We just can't get enough of the Wolf of Mullingar, as Vincent Wall analyses his latest public outburst...
Ah lads! Michael O'Leary’s off the cuff remarks that all cyclists should be taken out and shot – a news story? I must be losing it.
It's true that I've been listening to the bold Micko throwing these kinds of outlandish hand grenades into interviews, presentations, and conferences for well over twenty years now, but I had laboured under the impression that others had been tuning in as well and saw most of them for what they are – a clever way of winning over an audience and softening it for Ryanair's real commercial message of the day.
I was at the US Embassy's "Creative Minds, Creative Disruption" economic conference at the Aviva Stadium yesterday, not specifically to listen to the Oracle from Mullingar, but because there was an interesting full morning’s schedule of speakers of which he was one.
As it happened, Michael’s twenty-minute slot was immediately preceded by a mildly interesting session about smart cities involving Debra Lam, Chief Innovation Officer with the City of Pittsburg and Jamie Cudden, Smart City Programme Manager with Dublin City Council in informal conversation with the conference moderator.
Poor Jamie. I hope he "enjoys" his sudden online "stardom" because he certainly couldn’t have expected it, nor did anything he had to say trigger the 'cycling outburst' from Mr O'Leary, other than his mere presence as a useful prop for O’ Leary’s opening stand-up routine.
Working the room...
It’s true, Michael has form when it comes to what he sees as inefficient, bureaucratic, publicly-funded bodies such as semi-state agencies or local authorities and this form becomes more aggressive when a representative of such an organisation speaks in environmental tongues about issues as obviously regressive as cycling and reducing motorised traffic in our streets.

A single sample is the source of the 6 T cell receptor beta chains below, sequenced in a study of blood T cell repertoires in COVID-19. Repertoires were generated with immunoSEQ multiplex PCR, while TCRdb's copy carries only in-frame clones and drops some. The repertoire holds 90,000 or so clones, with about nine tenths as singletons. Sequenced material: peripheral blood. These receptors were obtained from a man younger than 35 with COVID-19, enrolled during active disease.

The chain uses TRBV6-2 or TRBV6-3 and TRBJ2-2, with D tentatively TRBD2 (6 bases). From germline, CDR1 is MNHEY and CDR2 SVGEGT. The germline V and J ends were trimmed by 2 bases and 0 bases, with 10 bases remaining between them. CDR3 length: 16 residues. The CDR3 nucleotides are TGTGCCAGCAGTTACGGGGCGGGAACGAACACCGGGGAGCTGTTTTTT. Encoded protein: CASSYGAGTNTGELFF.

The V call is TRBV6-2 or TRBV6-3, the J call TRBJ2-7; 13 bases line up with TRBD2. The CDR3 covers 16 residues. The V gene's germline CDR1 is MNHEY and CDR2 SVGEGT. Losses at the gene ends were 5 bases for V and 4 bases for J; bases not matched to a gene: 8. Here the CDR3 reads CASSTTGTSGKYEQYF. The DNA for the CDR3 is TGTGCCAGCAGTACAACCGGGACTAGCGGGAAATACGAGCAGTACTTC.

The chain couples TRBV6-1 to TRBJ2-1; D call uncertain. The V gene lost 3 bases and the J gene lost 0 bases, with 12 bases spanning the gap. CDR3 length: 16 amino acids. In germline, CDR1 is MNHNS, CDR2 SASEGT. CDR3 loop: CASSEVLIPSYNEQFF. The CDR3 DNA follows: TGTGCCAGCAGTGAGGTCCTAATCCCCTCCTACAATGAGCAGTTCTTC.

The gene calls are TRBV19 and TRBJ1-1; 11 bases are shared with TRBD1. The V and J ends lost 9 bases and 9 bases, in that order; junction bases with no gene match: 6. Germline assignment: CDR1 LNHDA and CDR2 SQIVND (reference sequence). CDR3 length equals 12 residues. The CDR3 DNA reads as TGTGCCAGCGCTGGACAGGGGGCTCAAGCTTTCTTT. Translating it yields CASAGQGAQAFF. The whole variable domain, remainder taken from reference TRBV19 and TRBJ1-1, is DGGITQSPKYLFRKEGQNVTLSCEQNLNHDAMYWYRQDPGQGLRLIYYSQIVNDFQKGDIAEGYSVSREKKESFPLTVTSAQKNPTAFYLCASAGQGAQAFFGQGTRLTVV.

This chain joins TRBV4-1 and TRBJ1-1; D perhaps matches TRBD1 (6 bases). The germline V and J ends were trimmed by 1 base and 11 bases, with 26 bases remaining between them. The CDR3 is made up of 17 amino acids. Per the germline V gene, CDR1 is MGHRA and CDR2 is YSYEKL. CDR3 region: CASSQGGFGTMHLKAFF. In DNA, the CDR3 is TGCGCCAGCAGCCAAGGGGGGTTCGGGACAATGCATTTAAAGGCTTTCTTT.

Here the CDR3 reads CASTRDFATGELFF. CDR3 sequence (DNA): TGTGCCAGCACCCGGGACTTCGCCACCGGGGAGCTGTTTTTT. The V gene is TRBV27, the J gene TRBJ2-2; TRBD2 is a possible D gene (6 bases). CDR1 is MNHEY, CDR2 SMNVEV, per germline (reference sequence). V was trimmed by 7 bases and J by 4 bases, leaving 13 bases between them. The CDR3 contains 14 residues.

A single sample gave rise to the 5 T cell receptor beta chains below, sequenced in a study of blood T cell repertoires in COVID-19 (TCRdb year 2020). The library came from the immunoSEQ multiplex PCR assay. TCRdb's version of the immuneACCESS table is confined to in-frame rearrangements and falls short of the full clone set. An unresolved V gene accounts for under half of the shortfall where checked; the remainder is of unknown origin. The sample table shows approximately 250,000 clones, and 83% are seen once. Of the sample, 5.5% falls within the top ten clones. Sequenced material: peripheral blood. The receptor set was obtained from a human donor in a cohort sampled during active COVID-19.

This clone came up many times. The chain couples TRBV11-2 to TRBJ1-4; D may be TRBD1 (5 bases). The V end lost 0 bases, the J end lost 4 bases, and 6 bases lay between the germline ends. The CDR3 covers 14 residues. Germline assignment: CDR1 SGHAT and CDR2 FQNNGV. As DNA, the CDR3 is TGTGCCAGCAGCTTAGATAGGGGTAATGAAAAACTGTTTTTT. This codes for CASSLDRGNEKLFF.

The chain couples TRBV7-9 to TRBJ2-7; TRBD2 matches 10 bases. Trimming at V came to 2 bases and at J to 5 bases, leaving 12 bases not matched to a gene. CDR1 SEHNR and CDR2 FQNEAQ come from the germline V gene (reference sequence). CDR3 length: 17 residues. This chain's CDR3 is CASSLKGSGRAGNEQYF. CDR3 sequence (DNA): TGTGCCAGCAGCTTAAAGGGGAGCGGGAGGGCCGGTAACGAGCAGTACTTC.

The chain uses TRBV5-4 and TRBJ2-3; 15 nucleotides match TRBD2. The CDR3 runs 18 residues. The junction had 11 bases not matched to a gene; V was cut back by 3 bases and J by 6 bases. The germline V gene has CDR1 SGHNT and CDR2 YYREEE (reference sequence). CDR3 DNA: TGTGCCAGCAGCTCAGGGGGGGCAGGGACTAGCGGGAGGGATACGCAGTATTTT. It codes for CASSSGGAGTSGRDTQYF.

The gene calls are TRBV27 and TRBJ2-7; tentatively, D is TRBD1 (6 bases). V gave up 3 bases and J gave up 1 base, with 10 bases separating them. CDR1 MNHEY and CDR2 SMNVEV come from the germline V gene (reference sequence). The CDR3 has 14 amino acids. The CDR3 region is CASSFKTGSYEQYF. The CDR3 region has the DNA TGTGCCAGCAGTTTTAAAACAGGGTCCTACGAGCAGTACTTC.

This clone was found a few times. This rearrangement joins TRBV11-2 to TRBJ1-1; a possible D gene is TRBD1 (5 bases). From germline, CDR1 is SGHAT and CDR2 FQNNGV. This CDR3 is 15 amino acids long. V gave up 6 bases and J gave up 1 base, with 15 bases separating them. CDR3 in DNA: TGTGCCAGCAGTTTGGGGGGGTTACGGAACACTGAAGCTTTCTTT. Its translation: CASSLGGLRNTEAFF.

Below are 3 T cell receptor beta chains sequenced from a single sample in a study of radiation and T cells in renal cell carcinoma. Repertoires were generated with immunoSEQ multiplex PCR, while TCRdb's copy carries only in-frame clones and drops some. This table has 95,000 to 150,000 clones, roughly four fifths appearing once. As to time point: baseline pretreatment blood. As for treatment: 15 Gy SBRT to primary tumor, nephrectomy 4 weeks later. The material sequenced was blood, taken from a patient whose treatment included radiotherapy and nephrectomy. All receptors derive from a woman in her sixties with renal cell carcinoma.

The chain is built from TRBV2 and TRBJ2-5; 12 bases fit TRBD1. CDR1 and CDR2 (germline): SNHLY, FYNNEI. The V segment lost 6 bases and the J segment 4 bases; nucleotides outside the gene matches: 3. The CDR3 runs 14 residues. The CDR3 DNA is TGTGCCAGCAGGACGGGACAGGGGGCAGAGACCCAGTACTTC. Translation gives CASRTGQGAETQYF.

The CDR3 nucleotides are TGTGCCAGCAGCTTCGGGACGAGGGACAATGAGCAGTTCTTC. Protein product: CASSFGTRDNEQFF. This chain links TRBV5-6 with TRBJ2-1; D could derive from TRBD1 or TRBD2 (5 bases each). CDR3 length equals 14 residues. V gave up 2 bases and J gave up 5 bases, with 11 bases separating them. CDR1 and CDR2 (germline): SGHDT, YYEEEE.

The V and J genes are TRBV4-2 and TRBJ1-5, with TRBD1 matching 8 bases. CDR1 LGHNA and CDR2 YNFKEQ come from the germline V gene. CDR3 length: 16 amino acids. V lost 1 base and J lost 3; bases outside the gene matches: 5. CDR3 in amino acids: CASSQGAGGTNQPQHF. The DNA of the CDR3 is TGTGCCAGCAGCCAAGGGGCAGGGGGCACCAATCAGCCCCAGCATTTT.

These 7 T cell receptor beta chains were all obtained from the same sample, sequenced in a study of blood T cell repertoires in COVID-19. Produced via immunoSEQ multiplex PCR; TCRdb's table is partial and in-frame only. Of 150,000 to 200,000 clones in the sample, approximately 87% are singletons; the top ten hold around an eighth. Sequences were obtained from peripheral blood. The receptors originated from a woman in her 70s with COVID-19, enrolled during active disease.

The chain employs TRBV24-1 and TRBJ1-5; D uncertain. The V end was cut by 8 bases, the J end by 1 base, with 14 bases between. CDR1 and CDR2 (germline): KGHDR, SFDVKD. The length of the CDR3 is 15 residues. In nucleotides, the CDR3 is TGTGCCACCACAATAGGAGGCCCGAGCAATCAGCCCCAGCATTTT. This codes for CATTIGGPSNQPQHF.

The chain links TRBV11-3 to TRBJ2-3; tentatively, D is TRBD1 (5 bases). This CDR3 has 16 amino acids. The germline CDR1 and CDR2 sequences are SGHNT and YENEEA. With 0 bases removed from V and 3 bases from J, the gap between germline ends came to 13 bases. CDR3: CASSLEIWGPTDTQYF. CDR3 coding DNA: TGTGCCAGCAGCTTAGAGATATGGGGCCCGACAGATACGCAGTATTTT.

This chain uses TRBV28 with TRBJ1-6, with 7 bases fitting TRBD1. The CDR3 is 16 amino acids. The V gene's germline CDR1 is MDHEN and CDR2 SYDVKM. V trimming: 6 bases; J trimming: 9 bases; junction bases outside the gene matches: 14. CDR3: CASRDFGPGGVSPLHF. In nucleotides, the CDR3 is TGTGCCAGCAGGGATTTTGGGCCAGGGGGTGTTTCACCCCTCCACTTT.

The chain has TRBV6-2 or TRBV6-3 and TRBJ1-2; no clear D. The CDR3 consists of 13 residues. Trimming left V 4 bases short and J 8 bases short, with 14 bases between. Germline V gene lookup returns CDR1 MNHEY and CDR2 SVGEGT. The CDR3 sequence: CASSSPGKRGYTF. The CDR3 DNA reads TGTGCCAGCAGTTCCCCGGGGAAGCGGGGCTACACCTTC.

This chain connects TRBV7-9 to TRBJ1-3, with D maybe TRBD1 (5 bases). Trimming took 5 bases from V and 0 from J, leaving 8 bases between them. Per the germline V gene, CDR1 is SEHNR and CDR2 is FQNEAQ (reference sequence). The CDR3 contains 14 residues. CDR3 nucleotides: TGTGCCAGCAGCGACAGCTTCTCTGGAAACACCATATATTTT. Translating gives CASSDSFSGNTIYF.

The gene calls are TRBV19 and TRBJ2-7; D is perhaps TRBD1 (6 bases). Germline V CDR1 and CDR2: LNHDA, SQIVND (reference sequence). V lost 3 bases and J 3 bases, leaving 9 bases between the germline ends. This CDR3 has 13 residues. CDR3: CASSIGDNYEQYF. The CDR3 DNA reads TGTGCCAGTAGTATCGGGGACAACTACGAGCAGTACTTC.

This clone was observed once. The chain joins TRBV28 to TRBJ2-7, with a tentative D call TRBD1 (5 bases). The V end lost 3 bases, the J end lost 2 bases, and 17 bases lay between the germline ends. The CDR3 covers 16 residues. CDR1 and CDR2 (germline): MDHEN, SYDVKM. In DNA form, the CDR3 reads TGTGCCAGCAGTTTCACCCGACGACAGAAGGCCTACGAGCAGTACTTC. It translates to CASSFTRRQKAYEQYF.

But – and I hope Jamie takes this in the spirit in which it’s raised – it could just as easily have been a venerable member of the ICA extolling the virtues of community sewing or a senior engineer from the National Transport Authority outlining the challenges caused by congestion on the M50 and they would have played the same merciless role as grist to the Mullingar Mill.
I don’t blame Michael O'Leary for this in the least, though his admittedly jocular behaviour can verge on the aggressive side for some tastes. Hopefully Jamie is made of stouter stuff.
Why should he not play the role of entertainer on these occasions, when at least 50% of his audience, perhaps hearing his routine for the first time or for the first time in a long time, laughs away merrily at the performance and settles in cosily for the packaged commercial message?
And why not, when there is always a crop of new young journalists happily scribbling at the maestro's feet, or even more hardy members of the breed who must now feed the hungry beast otherwise known as online news (this outlet included)?
Having a laugh
No wonder Ryanair board member James Osborne, a cultivated communicator in his own right albeit of a different style, couldn’t help chuckling quietly at the enthusiastic response of those around him as all cyclists were thrown to the wolves.
The bottom line for Michael and his board is whether these almost weekly stand-up performances at business conferences throughout the UK and Ireland convert into new business for Ryanair's new loved-up offering.
The evidence seems to bear this out so we'll continue to hear more of Michael taking out whatever poor public service representative or agency who happens to inhabit the stage before him...
But ah lads, do we have to make a big story of it every time? Why not major on the odd real traffic-related Michael story – as when he clogs up the streets of a provincial town with his Grand National-winning horses?